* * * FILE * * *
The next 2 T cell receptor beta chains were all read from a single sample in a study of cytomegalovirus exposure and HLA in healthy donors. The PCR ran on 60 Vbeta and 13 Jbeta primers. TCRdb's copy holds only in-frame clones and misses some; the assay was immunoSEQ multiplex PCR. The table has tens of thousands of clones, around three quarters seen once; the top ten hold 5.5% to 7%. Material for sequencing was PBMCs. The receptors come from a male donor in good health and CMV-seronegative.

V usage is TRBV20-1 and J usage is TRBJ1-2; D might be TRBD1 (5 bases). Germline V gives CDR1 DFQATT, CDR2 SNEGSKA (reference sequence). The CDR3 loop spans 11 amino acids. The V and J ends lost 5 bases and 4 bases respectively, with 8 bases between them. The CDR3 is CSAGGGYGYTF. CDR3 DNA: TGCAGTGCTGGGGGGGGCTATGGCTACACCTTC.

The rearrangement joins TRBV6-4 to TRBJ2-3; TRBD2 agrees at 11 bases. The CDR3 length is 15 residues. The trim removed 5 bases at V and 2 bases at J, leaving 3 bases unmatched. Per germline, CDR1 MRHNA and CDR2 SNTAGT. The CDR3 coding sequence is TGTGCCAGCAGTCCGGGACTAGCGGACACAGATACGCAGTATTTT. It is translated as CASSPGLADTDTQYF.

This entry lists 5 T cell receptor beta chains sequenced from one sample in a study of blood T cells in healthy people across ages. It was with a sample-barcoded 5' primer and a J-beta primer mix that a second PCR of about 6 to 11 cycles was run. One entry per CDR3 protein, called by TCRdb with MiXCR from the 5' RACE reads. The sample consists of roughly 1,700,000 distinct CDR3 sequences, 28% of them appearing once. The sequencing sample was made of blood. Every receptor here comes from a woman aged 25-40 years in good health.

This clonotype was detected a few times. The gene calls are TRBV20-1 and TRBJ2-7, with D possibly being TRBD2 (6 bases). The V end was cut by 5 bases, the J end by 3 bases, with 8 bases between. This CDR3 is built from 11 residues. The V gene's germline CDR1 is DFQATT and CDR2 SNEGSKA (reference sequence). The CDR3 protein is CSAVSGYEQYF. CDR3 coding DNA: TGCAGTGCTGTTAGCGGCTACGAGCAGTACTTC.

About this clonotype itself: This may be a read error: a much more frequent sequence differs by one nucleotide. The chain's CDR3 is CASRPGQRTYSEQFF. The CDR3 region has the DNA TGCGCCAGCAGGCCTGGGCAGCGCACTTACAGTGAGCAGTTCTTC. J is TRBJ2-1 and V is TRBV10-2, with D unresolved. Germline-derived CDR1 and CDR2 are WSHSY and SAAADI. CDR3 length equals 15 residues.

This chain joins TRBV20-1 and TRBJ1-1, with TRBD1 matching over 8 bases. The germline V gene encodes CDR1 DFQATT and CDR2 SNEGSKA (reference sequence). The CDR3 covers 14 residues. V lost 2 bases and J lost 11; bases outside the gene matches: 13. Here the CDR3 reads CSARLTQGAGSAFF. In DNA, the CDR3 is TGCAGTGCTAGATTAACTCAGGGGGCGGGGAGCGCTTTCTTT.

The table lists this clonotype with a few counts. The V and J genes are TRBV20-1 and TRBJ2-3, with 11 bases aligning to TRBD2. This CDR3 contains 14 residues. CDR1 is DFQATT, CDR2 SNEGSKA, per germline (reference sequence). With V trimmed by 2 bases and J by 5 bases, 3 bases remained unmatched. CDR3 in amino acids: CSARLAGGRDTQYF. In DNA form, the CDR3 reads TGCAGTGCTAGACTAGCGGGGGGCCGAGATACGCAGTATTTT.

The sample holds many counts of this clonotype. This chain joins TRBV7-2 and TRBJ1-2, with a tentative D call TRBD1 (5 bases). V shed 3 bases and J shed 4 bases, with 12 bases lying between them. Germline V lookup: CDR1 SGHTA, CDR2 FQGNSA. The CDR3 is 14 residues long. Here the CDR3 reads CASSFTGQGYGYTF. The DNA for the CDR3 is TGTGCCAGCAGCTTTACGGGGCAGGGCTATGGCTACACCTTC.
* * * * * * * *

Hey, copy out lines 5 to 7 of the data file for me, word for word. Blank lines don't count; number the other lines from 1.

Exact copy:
This clonotype was detected a few times. The gene calls are TRBV20-1 and TRBJ2-7, with D possibly being TRBD2 (6 bases). The V end was cut by 5 bases, the J end by 3 bases, with 8 bases between. This CDR3 is built from 11 residues. The V gene's germline CDR1 is DFQATT and CDR2 SNEGSKA (reference sequence). The CDR3 protein is CSAVSGYEQYF. CDR3 coding DNA: TGCAGTGCTGTTAGCGGCTACGAGCAGTACTTC.

About this clonotype itself: This may be a read error: a much more frequent sequence differs by one nucleotide. The chain's CDR3 is CASRPGQRTYSEQFF. The CDR3 region has the DNA TGCGCCAGCAGGCCTGGGCAGCGCACTTACAGTGAGCAGTTCTTC. J is TRBJ2-1 and V is TRBV10-2, with D unresolved. Germline-derived CDR1 and CDR2 are WSHSY and SAAADI. CDR3 length equals 15 residues.

This chain joins TRBV20-1 and TRBJ1-1, with TRBD1 matching over 8 bases. The germline V gene encodes CDR1 DFQATT and CDR2 SNEGSKA (reference sequence). The CDR3 covers 14 residues. V lost 2 bases and J lost 11; bases outside the gene matches: 13. Here the CDR3 reads CSARLTQGAGSAFF. In DNA, the CDR3 is TGCAGTGCTAGATTAACTCAGGGGGCGGGGAGCGCTTTCTTT.